NEWS TO KNOW
Our daily roundup of headlines from Virginia and elsewhere.
• Local elections went forward in more than 100 cities and towns around the state. “Some polling places had a new pen for every voter. At others, poll workers cleaned voting stations after each voter. Many … had tape lines spaced 6-feet apart to ensure social distancing.”—The Virginian-Pilot
• President Donald Trump attacked Gov. Ralph Northam for his support of gun control legislation, warning there will be “no one to guard your potatoes.” In response, Northam tweeted, “Our potatoes are fine.”—The Virginian-Pilot
• The Supreme Court of Virginia rejected an injunction request from the owner of a chain of Gold’s Gym franchises who is challenging the executive order that has closed his business. He was represented by two Republican state senators, one of whom said in a statement that the ruling “gives a governor near-dictatorial powers.”—Associated Press
• The feds awarded a massive pharmaceutical manufacturing contract to a brand-new Richmond-based company. The $812 million deal is aimed at “beefing up the U.S. supply chain while manufacturing medicines needed to respond to the coronavirus pandemic.”—Associated Press
• “Parents claiming unemployment due to lack of child care will not be able to do so once the school year ends in June, Virginia Employment Commissioner Ellen Hess said Tuesday.”—Richmond Times-Dispatch
• “A child in northern Virginia is the first confirmed case in the state of a pediatric inflammatory illness associated with the new coronavirus.”—Associated Press
• Sen. Joe Morrissey, D-Richmond, filed a defamation lawsuit against former Virginia congresswoman Barbara Comstock. According to the suit: “Inexplicably, the defendant, without any prompting whatsoever, stated that [Morrissey] was ‘a predator when he was in the House of Delegates [and] we had to warn the girls to stay away from him,’ ” the complaint says. “Later in the interview, the defendant repeated that ‘we had to warn the interns to stay away from him.’”—Richmond Times-Dispatch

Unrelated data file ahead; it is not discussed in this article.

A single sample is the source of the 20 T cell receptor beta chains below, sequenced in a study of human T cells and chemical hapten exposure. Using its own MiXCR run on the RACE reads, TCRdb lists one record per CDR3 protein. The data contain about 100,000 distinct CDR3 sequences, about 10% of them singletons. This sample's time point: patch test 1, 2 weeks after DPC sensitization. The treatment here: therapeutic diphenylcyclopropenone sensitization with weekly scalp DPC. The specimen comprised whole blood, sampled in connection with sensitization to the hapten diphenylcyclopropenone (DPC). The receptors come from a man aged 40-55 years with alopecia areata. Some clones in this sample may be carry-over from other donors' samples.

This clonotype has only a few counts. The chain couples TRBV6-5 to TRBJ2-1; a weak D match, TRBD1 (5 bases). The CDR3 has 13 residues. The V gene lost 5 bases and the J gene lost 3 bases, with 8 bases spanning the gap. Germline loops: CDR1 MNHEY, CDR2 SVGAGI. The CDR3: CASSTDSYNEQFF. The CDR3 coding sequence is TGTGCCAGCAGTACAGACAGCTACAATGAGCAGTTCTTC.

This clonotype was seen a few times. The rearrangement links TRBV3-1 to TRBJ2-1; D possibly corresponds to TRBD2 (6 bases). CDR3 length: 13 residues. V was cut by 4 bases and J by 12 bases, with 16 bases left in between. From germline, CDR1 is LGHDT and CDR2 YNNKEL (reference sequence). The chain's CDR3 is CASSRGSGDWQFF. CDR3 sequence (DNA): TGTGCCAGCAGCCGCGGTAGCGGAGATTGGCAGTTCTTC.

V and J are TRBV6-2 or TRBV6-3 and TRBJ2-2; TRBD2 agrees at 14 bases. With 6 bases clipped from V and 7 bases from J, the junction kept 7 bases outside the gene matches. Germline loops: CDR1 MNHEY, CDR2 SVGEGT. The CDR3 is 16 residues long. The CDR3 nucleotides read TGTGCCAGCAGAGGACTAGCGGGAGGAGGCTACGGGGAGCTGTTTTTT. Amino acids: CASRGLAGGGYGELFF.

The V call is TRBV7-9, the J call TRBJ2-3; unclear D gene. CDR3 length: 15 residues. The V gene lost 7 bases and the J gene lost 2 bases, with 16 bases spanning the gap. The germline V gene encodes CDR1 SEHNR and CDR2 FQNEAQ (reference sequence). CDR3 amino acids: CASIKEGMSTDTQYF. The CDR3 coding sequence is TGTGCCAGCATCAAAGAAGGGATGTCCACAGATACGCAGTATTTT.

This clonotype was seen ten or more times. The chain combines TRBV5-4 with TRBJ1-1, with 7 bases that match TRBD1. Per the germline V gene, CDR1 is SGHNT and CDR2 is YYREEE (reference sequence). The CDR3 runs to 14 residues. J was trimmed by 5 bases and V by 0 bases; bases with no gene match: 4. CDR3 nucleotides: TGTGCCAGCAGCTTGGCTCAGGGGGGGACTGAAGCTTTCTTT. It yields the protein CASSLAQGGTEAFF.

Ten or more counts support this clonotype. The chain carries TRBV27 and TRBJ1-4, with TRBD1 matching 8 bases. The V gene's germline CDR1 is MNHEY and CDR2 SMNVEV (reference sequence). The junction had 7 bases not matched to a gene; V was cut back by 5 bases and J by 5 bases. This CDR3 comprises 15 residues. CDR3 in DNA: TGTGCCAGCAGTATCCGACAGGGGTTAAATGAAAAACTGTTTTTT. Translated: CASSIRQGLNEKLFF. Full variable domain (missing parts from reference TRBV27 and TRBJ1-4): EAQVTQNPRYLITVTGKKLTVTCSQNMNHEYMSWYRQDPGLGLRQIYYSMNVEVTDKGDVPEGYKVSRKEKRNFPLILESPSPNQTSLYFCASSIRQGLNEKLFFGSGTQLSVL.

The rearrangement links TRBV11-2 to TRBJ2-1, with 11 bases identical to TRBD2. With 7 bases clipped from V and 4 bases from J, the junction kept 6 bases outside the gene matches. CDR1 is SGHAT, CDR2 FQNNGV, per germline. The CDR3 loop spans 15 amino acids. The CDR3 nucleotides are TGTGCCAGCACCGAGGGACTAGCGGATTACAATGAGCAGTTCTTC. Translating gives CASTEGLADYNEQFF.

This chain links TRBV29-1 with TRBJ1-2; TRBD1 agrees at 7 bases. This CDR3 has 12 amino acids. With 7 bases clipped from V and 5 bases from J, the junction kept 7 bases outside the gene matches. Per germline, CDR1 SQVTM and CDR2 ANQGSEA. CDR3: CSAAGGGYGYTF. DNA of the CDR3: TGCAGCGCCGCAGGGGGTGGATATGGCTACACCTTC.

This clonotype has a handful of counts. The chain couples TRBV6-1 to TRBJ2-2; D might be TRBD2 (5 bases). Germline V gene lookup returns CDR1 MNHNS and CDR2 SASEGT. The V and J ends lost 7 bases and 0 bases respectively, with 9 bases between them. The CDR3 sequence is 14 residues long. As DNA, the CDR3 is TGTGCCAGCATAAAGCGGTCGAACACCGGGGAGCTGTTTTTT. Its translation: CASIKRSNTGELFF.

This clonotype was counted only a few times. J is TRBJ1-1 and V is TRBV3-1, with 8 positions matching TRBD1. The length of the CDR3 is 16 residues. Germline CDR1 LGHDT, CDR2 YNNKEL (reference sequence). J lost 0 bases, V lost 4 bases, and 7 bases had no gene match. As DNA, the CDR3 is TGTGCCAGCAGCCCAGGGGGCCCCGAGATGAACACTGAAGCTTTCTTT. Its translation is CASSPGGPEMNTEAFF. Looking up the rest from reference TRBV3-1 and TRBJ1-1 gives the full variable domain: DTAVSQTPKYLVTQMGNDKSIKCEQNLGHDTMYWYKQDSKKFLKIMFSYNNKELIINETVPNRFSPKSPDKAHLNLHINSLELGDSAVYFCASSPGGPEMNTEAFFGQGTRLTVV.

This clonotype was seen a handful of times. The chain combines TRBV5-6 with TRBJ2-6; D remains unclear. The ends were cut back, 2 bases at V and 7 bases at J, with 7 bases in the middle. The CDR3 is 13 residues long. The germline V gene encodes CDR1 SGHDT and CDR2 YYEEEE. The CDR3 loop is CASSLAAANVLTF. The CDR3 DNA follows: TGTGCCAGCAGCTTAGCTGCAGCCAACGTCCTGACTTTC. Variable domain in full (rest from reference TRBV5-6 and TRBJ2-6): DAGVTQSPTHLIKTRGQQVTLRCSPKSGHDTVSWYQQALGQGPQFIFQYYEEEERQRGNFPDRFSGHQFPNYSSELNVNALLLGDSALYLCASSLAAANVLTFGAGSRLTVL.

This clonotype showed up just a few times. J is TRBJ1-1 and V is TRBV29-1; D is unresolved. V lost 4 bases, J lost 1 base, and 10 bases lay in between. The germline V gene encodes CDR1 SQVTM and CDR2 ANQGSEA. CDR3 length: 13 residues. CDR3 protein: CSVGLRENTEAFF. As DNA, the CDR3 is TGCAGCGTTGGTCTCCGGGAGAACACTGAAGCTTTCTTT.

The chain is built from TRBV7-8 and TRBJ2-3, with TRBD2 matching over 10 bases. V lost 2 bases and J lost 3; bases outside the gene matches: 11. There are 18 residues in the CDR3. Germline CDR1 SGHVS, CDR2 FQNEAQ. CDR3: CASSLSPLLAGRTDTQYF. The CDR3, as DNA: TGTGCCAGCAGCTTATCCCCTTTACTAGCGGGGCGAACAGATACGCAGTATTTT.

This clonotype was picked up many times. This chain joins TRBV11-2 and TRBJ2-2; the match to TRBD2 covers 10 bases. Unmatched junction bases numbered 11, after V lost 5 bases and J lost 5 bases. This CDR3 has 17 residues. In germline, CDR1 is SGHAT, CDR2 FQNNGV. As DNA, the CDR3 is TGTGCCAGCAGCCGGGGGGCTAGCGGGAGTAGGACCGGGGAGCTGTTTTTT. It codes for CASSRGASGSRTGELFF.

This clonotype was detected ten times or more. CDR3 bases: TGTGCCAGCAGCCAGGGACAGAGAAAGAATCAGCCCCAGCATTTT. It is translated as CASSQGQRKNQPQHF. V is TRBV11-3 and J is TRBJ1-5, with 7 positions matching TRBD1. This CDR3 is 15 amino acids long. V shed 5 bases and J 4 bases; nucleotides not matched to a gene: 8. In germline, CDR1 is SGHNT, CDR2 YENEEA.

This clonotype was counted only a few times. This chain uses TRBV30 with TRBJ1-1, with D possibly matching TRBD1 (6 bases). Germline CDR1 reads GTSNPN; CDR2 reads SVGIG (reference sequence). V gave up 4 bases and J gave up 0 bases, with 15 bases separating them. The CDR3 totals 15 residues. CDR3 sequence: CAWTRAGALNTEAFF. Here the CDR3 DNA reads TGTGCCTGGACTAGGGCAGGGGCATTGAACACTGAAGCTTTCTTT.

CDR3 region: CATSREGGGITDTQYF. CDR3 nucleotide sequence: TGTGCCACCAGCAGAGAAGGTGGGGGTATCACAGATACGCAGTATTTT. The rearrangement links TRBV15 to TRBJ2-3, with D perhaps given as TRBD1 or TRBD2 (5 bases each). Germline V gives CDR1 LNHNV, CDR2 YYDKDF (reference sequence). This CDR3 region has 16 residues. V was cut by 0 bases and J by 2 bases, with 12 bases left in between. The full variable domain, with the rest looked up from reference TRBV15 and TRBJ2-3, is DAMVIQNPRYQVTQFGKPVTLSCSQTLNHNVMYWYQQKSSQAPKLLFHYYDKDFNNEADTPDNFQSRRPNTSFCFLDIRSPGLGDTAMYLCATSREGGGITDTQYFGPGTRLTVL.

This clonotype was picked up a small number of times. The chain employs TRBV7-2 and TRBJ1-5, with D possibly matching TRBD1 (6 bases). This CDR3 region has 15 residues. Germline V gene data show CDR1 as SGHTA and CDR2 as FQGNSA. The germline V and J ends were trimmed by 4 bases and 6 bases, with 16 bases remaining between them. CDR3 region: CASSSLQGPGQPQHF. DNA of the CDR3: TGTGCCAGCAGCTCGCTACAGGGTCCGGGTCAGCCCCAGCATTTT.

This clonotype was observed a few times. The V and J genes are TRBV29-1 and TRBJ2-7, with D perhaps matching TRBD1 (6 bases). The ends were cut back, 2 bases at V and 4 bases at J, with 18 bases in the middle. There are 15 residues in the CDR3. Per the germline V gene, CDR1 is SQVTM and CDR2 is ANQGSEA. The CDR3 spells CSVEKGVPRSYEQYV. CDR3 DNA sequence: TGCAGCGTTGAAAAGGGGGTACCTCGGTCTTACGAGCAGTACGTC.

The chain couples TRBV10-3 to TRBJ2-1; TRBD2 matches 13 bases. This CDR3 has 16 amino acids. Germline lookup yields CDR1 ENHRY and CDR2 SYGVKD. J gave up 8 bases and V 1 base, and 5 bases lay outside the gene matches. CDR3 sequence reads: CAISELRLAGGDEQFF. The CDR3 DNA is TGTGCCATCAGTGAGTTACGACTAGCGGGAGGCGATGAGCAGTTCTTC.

• A federal judge in Virginia approved an expedition to recover the telegraph machine from the remains of the Titanic, calling it “a unique opportunity to recover an artifact that will contribute to the legacy left by the indelible loss of the Titanic.” NOAA opposed the mission, saying the wreckage “should be respected as a grave rather than mined as a museum supply.”—The Washington Post
• “A Caroline County family discovered nearly one million dollars in cash after running over bags filled with bills while on a Saturday afternoon drive.”—WTVR
Sign up here to get these headlines and the Mercury’s original reporting delivered to your inbox daily in News to Know, our free newsletter.